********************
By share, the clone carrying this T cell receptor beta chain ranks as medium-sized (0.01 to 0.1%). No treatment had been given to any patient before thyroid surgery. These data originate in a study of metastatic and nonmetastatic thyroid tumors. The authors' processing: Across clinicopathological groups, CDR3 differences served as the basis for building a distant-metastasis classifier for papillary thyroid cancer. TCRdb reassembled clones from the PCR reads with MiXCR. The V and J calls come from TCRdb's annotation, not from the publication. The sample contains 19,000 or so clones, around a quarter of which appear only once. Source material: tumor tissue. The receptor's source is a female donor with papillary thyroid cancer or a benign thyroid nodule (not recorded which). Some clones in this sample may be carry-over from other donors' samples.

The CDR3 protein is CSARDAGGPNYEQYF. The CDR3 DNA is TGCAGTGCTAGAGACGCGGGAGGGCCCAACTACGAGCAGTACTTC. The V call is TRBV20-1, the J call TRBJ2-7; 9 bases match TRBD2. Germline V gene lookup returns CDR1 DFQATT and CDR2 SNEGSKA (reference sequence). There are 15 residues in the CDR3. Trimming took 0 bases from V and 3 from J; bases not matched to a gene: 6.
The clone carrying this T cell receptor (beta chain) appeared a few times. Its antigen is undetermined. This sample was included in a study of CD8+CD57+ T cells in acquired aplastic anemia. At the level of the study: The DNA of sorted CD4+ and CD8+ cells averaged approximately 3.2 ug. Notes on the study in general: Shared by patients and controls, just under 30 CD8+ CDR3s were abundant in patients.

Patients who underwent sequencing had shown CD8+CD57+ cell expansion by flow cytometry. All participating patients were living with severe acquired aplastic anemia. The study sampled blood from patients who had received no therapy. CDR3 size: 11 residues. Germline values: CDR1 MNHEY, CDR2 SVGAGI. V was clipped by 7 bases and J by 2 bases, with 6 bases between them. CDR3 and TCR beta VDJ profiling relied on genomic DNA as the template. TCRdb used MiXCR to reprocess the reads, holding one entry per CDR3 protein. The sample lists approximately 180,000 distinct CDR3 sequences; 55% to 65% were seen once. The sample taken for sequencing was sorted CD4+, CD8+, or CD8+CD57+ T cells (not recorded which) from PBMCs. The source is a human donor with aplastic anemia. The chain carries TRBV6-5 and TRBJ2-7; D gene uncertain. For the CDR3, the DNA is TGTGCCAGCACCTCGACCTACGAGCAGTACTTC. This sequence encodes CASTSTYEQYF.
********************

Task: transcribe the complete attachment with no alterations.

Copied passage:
By share, the clone carrying this T cell receptor beta chain ranks as medium-sized (0.01 to 0.1%). No treatment had been given to any patient before thyroid surgery. These data originate in a study of metastatic and nonmetastatic thyroid tumors. The authors' processing: Across clinicopathological groups, CDR3 differences served as the basis for building a distant-metastasis classifier for papillary thyroid cancer. TCRdb reassembled clones from the PCR reads with MiXCR. The V and J calls come from TCRdb's annotation, not from the publication. The sample contains 19,000 or so clones, around a quarter of which appear only once. Source material: tumor tissue. The receptor's source is a female donor with papillary thyroid cancer or a benign thyroid nodule (not recorded which). Some clones in this sample may be carry-over from other donors' samples.

The CDR3 protein is CSARDAGGPNYEQYF. The CDR3 DNA is TGCAGTGCTAGAGACGCGGGAGGGCCCAACTACGAGCAGTACTTC. The V call is TRBV20-1, the J call TRBJ2-7; 9 bases match TRBD2. Germline V gene lookup returns CDR1 DFQATT and CDR2 SNEGSKA (reference sequence). There are 15 residues in the CDR3. Trimming took 0 bases from V and 3 from J; bases not matched to a gene: 6.
The clone carrying this T cell receptor (beta chain) appeared a few times. Its antigen is undetermined. This sample was included in a study of CD8+CD57+ T cells in acquired aplastic anemia. At the level of the study: The DNA of sorted CD4+ and CD8+ cells averaged approximately 3.2 ug. Notes on the study in general: Shared by patients and controls, just under 30 CD8+ CDR3s were abundant in patients.

Patients who underwent sequencing had shown CD8+CD57+ cell expansion by flow cytometry. All participating patients were living with severe acquired aplastic anemia. The study sampled blood from patients who had received no therapy. CDR3 size: 11 residues. Germline values: CDR1 MNHEY, CDR2 SVGAGI. V was clipped by 7 bases and J by 2 bases, with 6 bases between them. CDR3 and TCR beta VDJ profiling relied on genomic DNA as the template. TCRdb used MiXCR to reprocess the reads, holding one entry per CDR3 protein. The sample lists approximately 180,000 distinct CDR3 sequences; 55% to 65% were seen once. The sample taken for sequencing was sorted CD4+, CD8+, or CD8+CD57+ T cells (not recorded which) from PBMCs. The source is a human donor with aplastic anemia. The chain carries TRBV6-5 and TRBJ2-7; D gene uncertain. For the CDR3, the DNA is TGTGCCAGCACCTCGACCTACGAGCAGTACTTC. This sequence encodes CASTSTYEQYF.